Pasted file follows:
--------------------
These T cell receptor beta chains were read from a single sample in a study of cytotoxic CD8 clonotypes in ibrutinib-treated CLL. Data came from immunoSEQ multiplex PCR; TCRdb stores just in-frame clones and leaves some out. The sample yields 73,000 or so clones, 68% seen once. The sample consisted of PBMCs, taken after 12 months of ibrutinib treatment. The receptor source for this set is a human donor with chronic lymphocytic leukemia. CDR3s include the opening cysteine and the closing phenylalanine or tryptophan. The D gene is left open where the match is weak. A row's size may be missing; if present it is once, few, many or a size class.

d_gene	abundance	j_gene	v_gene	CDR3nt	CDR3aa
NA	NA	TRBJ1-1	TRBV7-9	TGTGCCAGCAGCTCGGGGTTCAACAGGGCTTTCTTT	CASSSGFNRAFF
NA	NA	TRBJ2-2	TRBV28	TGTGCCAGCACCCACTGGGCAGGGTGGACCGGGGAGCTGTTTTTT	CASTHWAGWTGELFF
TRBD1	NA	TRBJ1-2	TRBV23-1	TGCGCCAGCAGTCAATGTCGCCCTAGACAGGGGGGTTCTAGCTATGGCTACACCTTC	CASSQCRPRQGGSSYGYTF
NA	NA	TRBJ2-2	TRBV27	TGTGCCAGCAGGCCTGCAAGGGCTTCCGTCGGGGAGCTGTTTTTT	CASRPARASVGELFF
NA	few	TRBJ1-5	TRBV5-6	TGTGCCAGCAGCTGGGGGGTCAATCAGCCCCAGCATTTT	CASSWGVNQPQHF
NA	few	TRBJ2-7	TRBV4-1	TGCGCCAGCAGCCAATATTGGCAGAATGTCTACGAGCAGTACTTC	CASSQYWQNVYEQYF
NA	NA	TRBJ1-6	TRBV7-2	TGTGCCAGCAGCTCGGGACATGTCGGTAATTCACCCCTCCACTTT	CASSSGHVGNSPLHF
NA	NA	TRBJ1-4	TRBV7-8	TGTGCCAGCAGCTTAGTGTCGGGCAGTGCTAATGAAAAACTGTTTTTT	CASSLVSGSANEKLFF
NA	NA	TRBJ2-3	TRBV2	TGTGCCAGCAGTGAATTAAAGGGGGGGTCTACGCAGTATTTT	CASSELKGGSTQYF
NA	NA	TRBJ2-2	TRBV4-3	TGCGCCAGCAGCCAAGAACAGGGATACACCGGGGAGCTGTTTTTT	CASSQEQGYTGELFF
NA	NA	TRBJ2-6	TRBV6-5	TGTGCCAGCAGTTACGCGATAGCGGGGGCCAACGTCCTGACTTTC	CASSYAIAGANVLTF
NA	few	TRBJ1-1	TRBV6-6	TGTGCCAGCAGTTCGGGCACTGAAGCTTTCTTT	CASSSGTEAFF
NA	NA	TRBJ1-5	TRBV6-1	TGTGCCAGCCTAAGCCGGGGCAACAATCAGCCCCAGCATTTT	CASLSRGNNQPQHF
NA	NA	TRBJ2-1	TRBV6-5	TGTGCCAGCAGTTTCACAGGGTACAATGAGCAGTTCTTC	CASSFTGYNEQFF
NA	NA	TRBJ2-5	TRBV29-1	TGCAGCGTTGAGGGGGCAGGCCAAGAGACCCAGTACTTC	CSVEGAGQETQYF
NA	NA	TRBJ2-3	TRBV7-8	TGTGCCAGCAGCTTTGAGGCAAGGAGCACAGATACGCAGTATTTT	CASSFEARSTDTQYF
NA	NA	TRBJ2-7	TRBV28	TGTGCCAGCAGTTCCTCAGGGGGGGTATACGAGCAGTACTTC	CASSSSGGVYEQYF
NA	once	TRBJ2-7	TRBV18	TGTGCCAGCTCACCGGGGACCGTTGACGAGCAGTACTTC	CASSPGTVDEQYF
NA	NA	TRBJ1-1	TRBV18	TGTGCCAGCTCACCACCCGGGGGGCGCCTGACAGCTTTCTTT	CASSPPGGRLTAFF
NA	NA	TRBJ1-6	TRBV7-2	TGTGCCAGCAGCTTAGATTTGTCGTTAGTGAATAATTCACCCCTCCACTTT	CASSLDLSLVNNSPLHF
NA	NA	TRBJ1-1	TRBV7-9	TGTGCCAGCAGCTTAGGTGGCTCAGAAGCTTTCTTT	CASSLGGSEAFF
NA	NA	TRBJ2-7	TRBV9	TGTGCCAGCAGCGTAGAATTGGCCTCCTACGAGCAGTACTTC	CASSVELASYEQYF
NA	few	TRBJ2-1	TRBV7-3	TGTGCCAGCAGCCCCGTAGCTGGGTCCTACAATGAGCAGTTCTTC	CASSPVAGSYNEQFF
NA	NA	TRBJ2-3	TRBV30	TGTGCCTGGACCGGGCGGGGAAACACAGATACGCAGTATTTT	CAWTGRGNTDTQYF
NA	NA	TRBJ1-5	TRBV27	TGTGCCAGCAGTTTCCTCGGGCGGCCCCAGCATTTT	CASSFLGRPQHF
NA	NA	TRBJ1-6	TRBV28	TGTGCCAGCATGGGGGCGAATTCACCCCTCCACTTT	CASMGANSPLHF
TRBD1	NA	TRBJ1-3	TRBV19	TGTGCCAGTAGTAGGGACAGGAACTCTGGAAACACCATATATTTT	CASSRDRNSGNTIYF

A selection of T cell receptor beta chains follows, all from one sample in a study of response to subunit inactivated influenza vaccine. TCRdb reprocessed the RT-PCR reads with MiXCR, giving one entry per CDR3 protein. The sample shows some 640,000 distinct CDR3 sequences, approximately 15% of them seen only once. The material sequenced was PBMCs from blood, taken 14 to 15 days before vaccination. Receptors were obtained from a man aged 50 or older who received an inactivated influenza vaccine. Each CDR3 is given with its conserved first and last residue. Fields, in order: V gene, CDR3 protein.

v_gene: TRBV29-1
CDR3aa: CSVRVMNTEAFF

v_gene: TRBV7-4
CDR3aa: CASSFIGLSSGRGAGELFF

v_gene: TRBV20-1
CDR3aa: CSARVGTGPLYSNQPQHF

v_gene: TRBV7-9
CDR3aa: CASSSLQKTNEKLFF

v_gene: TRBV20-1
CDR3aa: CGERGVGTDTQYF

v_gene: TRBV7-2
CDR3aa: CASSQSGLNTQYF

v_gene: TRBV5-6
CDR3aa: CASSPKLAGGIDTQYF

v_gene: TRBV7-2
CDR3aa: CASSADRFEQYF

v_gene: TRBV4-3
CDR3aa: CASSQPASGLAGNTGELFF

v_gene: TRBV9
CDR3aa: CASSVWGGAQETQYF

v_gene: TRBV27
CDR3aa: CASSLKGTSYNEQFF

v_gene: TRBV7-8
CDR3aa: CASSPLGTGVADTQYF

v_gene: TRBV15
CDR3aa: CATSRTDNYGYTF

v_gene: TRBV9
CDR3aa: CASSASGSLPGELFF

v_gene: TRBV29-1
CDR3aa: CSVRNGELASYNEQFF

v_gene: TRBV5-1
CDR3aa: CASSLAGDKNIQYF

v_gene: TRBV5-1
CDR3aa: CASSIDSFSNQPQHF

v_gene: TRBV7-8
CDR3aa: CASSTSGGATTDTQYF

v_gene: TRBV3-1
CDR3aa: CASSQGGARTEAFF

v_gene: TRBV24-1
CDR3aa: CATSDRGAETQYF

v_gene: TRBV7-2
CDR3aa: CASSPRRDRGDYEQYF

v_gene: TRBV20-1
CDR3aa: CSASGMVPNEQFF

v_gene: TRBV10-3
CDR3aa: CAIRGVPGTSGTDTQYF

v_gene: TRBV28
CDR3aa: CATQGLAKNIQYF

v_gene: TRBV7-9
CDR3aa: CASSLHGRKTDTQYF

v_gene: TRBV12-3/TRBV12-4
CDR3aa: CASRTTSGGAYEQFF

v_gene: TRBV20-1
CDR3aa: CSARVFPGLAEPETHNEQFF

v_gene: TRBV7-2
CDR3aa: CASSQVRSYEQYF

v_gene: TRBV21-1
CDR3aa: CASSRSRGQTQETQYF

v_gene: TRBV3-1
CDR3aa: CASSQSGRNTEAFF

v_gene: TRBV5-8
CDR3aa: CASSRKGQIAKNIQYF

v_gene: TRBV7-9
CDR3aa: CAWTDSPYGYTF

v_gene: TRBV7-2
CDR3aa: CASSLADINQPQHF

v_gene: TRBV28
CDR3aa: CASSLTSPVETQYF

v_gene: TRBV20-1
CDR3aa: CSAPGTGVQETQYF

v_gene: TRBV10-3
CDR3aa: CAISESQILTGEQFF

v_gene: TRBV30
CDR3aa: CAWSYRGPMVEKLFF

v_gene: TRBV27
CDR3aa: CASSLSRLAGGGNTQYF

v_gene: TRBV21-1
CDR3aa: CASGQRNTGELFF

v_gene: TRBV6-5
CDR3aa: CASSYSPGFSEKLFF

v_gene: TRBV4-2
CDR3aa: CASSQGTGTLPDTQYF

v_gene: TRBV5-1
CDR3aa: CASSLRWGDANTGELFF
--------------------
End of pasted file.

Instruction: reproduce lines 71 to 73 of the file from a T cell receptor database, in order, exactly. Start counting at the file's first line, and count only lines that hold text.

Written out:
v_gene: TRBV7-2
CDR3aa: CASSPRRDRGDYEQYF

v_gene: TRBV20-1